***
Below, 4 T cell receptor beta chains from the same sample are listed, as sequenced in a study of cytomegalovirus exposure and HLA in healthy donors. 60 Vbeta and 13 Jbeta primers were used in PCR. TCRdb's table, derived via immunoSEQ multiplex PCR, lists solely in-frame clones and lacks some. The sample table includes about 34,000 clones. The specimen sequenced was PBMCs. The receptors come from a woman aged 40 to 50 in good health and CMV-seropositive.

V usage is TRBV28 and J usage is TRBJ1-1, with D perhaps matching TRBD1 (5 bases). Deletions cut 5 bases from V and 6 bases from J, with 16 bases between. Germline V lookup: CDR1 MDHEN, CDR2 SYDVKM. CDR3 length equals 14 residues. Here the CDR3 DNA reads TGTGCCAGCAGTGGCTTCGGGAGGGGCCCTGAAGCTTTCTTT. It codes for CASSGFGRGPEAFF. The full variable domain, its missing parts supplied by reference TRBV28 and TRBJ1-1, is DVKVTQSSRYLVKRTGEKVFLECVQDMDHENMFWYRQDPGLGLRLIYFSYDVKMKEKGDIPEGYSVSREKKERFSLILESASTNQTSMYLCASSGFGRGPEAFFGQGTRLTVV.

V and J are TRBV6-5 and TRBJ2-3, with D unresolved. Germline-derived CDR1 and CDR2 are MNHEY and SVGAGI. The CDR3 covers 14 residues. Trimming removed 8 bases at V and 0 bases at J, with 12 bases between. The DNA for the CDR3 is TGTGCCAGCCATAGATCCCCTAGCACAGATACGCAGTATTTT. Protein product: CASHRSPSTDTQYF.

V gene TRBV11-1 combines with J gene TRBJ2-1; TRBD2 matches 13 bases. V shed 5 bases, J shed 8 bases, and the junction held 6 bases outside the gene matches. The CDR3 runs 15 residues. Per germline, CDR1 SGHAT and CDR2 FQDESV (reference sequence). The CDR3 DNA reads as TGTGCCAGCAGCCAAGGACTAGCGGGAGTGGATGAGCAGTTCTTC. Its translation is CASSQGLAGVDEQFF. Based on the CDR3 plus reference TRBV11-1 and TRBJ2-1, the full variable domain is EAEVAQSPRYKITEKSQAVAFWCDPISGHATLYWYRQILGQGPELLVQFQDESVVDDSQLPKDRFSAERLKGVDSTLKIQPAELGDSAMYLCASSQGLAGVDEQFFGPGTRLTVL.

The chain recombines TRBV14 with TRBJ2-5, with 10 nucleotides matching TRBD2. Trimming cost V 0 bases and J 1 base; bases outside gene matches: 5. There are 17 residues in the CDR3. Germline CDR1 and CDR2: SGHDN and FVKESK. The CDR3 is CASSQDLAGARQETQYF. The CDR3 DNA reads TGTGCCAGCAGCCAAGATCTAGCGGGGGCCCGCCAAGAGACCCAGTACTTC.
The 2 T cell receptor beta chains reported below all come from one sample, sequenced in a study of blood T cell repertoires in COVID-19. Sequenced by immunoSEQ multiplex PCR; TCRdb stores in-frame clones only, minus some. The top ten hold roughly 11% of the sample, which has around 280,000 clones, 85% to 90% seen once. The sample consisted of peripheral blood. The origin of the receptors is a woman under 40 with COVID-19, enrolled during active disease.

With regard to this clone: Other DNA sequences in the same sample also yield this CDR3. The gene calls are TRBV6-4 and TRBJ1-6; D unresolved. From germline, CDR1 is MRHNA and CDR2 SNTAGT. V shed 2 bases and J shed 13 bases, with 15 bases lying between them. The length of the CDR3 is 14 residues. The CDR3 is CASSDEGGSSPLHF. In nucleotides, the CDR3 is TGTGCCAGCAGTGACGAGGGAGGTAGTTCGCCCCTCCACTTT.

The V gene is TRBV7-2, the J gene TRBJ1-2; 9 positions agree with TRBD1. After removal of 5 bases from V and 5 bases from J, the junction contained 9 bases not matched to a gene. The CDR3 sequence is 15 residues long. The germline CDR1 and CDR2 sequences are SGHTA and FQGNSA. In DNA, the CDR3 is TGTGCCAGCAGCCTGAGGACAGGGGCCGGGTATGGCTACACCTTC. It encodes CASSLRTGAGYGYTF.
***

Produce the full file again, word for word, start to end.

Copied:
Below, 4 T cell receptor beta chains from the same sample are listed, as sequenced in a study of cytomegalovirus exposure and HLA in healthy donors. 60 Vbeta and 13 Jbeta primers were used in PCR. TCRdb's table, derived via immunoSEQ multiplex PCR, lists solely in-frame clones and lacks some. The sample table includes about 34,000 clones. The specimen sequenced was PBMCs. The receptors come from a woman aged 40 to 50 in good health and CMV-seropositive.

V usage is TRBV28 and J usage is TRBJ1-1, with D perhaps matching TRBD1 (5 bases). Deletions cut 5 bases from V and 6 bases from J, with 16 bases between. Germline V lookup: CDR1 MDHEN, CDR2 SYDVKM. CDR3 length equals 14 residues. Here the CDR3 DNA reads TGTGCCAGCAGTGGCTTCGGGAGGGGCCCTGAAGCTTTCTTT. It codes for CASSGFGRGPEAFF. The full variable domain, its missing parts supplied by reference TRBV28 and TRBJ1-1, is DVKVTQSSRYLVKRTGEKVFLECVQDMDHENMFWYRQDPGLGLRLIYFSYDVKMKEKGDIPEGYSVSREKKERFSLILESASTNQTSMYLCASSGFGRGPEAFFGQGTRLTVV.

V and J are TRBV6-5 and TRBJ2-3, with D unresolved. Germline-derived CDR1 and CDR2 are MNHEY and SVGAGI. The CDR3 covers 14 residues. Trimming removed 8 bases at V and 0 bases at J, with 12 bases between. The DNA for the CDR3 is TGTGCCAGCCATAGATCCCCTAGCACAGATACGCAGTATTTT. Protein product: CASHRSPSTDTQYF.

V gene TRBV11-1 combines with J gene TRBJ2-1; TRBD2 matches 13 bases. V shed 5 bases, J shed 8 bases, and the junction held 6 bases outside the gene matches. The CDR3 runs 15 residues. Per germline, CDR1 SGHAT and CDR2 FQDESV (reference sequence). The CDR3 DNA reads as TGTGCCAGCAGCCAAGGACTAGCGGGAGTGGATGAGCAGTTCTTC. Its translation is CASSQGLAGVDEQFF. Based on the CDR3 plus reference TRBV11-1 and TRBJ2-1, the full variable domain is EAEVAQSPRYKITEKSQAVAFWCDPISGHATLYWYRQILGQGPELLVQFQDESVVDDSQLPKDRFSAERLKGVDSTLKIQPAELGDSAMYLCASSQGLAGVDEQFFGPGTRLTVL.

The chain recombines TRBV14 with TRBJ2-5, with 10 nucleotides matching TRBD2. Trimming cost V 0 bases and J 1 base; bases outside gene matches: 5. There are 17 residues in the CDR3. Germline CDR1 and CDR2: SGHDN and FVKESK. The CDR3 is CASSQDLAGARQETQYF. The CDR3 DNA reads TGTGCCAGCAGCCAAGATCTAGCGGGGGCCCGCCAAGAGACCCAGTACTTC.
The 2 T cell receptor beta chains reported below all come from one sample, sequenced in a study of blood T cell repertoires in COVID-19. Sequenced by immunoSEQ multiplex PCR; TCRdb stores in-frame clones only, minus some. The top ten hold roughly 11% of the sample, which has around 280,000 clones, 85% to 90% seen once. The sample consisted of peripheral blood. The origin of the receptors is a woman under 40 with COVID-19, enrolled during active disease.

With regard to this clone: Other DNA sequences in the same sample also yield this CDR3. The gene calls are TRBV6-4 and TRBJ1-6; D unresolved. From germline, CDR1 is MRHNA and CDR2 SNTAGT. V shed 2 bases and J shed 13 bases, with 15 bases lying between them. The length of the CDR3 is 14 residues. The CDR3 is CASSDEGGSSPLHF. In nucleotides, the CDR3 is TGTGCCAGCAGTGACGAGGGAGGTAGTTCGCCCCTCCACTTT.

The V gene is TRBV7-2, the J gene TRBJ1-2; 9 positions agree with TRBD1. After removal of 5 bases from V and 5 bases from J, the junction contained 9 bases not matched to a gene. The CDR3 sequence is 15 residues long. The germline CDR1 and CDR2 sequences are SGHTA and FQGNSA. In DNA, the CDR3 is TGTGCCAGCAGCCTGAGGACAGGGGCCGGGTATGGCTACACCTTC. It encodes CASSLRTGAGYGYTF.